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By Pat Lisi
 
Through early morning fog I see
visions of the things to be
the pains that are withheld for me
I realize and I can see…that suicide is painless
it brings on many changes
and I can take or leave it if I please.
I try to find a way to make
all our little joys relate
without that ever-present hate
but now I know that it’s too late, and…

The game of life is hard to play
I’m gonna lose it anyway
The losing card I’ll someday lay
so this is all I have to say.

The only way to win is cheat
And lay it down before I’m beat
and to another give my seat
for that’s the only painless feat.

The sword of time will pierce our skins
It doesn’t hurt when it begins
But as it works its way on in
The pain grows stronger…watch it grin, but…

A brave man once requested me
to answer questions that are key
is it to be or not to be
and I replied ‘oh why ask me?’

‘Cause suicide is painless
it brings on many changes
and I can take or leave it if I please.
…and you can do the same thing if you please.

 
I’ve seen every episode of MASH.  It started for me when I watched the original movie.  After that it was almost nightly, and the drunker I was the better.  At 10:30 sharp I’d plop myself down in my easy chair in the family room and watch MASH.  It always opened with the theme song, “Suicide is Painless.”  The tune embedded itself in my altered mind and I knew the words by heart.  As the music started, two Korean vintage helicopters entered the scene over the mountains.  Medics and doctors would rush to the LZ and take wounded GIs away on canvas litters to the makeshift ER.  The words to the song held me completely spellbound to the screen.  And, to the notion that maybe suicide was indeed a way to ‘bring on many changes’.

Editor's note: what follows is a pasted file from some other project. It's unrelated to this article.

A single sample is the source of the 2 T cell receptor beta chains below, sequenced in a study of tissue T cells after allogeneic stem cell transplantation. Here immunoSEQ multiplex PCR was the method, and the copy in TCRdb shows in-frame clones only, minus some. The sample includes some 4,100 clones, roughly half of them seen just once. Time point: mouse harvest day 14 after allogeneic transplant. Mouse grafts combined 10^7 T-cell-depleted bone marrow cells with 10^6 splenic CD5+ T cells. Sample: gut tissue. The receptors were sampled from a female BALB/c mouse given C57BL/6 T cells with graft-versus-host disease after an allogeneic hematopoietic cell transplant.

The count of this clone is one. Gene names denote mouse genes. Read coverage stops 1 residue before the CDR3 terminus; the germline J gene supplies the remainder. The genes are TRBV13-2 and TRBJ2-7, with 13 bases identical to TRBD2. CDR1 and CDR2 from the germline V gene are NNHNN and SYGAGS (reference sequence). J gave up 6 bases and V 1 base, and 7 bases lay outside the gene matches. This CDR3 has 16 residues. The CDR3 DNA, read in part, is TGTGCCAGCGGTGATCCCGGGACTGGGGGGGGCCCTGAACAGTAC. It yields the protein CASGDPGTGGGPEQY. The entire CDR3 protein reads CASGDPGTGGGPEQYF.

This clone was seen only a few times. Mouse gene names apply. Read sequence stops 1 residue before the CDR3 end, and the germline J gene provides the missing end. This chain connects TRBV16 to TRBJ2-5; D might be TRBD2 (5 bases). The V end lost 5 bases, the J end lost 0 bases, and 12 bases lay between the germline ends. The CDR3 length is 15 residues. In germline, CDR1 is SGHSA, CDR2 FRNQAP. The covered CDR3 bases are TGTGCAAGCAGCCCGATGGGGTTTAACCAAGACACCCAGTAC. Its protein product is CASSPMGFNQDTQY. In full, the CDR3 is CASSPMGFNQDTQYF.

My God I was miserable, going nowhere, being no one.  I was like the Beattles’ “Nowhere Man”.  I knew it wasn’t healthy to keep driving those words into my head but I craved it, like a sick drug addict I NEEDED to hear that song and then watch the show.  It made so much sense.  It was who I was and I related to the action.  Not that I worked at a MASH unit, by the way.  I was a grunt and I spent as little time as I possibly could from the aid station in our combat ‘rear’.  No, it was the haunting words to that song that kept me alive every night at 10:30.  For the longer I listened to it and repeated the words, the more I knew that suicide was NOT an option for me.  It would bring on many changes alright, changes that I didn’t have the heart or the guts to make. 
 
I still watch MASH on occasion and I listen to the music and I remember the words.  It reminds me of how senseless the business of war really is, and it makes me feel good to be alive. 
 
 

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